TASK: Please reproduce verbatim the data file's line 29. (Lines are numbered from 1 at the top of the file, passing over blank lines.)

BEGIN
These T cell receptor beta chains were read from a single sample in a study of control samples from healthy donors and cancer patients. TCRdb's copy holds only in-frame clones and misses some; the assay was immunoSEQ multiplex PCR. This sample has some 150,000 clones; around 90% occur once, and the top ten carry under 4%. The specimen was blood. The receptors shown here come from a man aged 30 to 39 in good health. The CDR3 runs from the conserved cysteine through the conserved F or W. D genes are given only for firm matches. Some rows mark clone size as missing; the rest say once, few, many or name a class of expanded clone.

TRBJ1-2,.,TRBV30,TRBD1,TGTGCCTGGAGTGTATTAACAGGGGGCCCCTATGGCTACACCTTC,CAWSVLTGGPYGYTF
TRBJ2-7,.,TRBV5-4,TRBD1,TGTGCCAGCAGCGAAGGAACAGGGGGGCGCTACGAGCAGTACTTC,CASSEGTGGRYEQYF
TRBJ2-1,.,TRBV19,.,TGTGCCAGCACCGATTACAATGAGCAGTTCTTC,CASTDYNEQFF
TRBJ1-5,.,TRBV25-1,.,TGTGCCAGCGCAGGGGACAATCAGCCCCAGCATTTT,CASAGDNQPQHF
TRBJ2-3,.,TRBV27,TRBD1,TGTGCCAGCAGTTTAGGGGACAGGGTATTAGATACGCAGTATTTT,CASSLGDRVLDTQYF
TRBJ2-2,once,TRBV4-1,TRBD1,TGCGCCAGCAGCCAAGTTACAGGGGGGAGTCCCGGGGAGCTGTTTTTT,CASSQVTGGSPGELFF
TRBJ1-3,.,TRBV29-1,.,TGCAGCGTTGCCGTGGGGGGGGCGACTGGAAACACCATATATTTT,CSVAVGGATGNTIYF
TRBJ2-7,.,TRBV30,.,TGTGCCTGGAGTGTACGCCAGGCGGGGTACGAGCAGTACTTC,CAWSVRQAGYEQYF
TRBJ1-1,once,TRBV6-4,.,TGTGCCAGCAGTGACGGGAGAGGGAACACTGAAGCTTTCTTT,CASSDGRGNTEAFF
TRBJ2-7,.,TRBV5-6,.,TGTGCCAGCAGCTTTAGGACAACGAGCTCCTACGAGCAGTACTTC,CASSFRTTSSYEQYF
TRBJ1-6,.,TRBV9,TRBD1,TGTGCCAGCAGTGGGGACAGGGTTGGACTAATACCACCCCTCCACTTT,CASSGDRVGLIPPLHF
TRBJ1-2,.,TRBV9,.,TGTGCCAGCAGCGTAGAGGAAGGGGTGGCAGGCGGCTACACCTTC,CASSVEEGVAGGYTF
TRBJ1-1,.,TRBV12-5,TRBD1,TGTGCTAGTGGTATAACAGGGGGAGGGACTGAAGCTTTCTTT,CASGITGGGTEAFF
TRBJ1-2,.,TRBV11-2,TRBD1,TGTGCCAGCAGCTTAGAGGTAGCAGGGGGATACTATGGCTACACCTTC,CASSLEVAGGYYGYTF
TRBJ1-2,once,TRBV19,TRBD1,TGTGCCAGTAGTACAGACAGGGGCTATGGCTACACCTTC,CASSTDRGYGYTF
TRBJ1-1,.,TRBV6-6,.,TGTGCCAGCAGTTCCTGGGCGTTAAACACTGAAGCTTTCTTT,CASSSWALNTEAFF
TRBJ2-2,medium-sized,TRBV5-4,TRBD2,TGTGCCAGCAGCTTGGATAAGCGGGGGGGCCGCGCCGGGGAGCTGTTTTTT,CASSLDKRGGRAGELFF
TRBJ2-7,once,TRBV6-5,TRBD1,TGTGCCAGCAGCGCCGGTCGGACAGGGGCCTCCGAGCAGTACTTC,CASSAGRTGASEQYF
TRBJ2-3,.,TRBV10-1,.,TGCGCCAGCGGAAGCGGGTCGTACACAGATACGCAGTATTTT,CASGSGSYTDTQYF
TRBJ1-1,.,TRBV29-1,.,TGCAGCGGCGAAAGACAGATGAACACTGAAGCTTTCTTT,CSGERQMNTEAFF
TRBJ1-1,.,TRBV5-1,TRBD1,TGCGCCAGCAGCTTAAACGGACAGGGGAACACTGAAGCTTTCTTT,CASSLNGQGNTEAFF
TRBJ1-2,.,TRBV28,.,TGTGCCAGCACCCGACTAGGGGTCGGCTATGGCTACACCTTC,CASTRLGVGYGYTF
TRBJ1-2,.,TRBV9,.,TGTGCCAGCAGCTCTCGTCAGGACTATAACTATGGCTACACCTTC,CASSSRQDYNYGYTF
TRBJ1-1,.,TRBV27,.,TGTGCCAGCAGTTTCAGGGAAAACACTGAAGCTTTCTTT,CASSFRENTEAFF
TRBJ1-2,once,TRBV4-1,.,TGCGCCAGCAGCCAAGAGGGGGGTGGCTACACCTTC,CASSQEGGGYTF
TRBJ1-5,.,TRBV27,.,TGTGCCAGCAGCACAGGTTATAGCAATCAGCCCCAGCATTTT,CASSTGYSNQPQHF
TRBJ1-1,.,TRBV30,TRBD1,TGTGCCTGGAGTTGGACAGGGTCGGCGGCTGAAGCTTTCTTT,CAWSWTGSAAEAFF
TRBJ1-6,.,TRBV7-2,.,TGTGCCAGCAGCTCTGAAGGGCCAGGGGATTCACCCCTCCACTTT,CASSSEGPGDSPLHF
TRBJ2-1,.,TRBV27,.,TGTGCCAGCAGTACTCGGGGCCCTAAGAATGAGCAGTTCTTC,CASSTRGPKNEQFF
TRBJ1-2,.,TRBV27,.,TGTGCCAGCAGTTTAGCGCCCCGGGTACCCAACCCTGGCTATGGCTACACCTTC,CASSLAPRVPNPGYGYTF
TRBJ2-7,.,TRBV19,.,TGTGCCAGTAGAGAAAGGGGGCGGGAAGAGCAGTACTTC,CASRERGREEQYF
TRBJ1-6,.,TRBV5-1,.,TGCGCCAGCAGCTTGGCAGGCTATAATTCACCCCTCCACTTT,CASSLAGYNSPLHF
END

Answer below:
TRBJ1-6,.,TRBV7-2,.,TGTGCCAGCAGCTCTGAAGGGCCAGGGGATTCACCCCTCCACTTT,CASSSEGPGDSPLHF